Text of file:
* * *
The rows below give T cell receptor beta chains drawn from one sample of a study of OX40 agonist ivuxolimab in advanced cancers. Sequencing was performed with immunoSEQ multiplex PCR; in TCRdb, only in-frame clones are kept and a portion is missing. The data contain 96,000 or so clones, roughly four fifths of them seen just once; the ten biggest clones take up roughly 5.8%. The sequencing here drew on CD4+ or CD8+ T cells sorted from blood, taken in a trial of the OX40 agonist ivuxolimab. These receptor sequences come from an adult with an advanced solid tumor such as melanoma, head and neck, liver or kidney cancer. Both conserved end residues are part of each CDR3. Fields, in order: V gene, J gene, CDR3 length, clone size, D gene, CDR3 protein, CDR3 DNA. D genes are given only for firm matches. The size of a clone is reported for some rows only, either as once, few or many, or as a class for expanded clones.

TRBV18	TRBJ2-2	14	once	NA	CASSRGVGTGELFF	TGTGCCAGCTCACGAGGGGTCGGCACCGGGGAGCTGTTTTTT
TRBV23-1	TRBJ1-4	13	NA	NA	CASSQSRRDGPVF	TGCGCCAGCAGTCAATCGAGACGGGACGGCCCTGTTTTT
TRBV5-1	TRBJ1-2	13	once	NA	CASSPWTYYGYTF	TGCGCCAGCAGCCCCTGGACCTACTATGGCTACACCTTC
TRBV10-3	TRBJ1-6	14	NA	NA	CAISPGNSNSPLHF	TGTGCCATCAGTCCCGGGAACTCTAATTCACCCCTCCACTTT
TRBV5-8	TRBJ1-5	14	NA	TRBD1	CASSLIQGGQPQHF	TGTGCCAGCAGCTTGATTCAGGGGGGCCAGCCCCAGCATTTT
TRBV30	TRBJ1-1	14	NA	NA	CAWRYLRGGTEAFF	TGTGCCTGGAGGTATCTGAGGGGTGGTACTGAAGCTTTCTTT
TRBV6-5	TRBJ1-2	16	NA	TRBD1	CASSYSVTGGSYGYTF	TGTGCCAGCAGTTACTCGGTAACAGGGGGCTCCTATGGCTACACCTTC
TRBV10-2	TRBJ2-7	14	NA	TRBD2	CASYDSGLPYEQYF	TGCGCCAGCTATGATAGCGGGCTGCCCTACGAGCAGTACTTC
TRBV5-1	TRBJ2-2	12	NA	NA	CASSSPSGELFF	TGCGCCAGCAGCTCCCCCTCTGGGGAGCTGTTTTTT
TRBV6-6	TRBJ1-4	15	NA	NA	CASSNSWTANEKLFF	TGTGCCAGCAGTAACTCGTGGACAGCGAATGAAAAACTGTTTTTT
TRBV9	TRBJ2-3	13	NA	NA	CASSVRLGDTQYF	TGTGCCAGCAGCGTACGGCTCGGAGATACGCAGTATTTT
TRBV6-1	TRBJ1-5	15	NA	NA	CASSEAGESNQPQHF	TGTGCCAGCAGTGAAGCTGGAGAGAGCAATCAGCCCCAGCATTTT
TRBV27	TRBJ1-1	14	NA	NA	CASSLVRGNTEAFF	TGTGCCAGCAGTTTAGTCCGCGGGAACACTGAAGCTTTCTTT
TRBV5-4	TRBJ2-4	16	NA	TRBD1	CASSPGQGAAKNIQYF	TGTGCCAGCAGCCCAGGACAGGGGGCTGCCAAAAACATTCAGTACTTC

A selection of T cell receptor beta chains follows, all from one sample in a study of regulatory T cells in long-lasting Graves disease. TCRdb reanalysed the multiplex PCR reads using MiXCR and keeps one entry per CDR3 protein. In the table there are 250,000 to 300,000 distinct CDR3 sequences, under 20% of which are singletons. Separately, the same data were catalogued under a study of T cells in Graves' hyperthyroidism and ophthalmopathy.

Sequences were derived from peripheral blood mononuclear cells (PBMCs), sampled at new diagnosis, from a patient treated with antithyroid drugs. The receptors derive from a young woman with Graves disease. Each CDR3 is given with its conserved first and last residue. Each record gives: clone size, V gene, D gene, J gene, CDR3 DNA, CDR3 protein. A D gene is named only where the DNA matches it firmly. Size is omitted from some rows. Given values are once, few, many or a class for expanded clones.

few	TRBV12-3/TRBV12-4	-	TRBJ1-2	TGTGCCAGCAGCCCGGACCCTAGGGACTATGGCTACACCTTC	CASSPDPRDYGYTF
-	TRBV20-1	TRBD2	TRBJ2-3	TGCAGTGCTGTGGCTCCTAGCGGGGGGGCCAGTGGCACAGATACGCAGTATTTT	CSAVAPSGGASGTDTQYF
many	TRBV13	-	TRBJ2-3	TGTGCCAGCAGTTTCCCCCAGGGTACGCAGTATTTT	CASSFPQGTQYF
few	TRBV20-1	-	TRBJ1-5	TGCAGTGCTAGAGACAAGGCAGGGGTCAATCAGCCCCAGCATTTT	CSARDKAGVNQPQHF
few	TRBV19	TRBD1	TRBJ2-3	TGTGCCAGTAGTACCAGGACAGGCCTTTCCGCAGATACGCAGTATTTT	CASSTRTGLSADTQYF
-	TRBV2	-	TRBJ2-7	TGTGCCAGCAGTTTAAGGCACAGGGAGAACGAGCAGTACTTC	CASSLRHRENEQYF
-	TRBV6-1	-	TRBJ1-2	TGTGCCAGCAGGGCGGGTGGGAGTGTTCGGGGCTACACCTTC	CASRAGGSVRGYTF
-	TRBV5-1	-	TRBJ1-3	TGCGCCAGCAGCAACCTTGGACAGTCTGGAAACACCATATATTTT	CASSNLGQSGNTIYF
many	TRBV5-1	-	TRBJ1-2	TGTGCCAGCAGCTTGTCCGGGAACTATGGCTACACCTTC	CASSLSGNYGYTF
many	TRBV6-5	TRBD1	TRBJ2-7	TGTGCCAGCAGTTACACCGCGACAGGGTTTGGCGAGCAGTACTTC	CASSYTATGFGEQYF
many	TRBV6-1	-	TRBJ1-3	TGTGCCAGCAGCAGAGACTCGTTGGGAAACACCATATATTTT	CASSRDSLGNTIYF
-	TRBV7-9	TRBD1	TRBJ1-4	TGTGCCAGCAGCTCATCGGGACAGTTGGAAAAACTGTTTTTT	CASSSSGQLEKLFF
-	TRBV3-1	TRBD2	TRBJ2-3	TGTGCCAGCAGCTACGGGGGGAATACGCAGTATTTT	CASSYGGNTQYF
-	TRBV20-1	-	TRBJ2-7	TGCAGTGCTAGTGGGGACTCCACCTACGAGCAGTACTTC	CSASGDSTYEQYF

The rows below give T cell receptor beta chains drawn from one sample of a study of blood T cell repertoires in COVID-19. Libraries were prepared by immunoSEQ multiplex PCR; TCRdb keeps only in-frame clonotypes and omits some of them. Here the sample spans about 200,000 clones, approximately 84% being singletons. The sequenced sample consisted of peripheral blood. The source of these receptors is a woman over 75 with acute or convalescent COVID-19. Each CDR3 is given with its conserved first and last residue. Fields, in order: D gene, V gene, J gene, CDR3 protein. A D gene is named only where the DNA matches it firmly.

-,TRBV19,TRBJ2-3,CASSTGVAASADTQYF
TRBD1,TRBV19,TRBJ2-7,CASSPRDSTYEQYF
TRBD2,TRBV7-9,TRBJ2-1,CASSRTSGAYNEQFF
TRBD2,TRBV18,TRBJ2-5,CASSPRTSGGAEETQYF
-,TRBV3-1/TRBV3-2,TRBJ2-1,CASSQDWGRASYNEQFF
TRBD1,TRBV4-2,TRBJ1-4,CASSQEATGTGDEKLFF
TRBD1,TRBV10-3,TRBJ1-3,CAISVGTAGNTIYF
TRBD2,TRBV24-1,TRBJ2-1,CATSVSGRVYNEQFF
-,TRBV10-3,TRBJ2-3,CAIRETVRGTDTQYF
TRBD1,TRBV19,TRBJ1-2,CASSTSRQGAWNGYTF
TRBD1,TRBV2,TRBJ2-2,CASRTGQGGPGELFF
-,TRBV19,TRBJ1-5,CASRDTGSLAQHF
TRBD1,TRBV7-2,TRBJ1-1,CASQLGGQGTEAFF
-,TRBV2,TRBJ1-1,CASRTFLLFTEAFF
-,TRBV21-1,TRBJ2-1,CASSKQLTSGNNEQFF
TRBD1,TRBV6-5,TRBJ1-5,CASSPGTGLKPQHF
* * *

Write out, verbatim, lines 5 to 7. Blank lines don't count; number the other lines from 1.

TRBV10-3	TRBJ1-6	14	NA	NA	CAISPGNSNSPLHF	TGTGCCATCAGTCCCGGGAACTCTAATTCACCCCTCCACTTT
TRBV5-8	TRBJ1-5	14	NA	TRBD1	CASSLIQGGQPQHF	TGTGCCAGCAGCTTGATTCAGGGGGGCCAGCCCCAGCATTTT
TRBV30	TRBJ1-1	14	NA	NA	CAWRYLRGGTEAFF	TGTGCCTGGAGGTATCTGAGGGGTGGTACTGAAGCTTTCTTT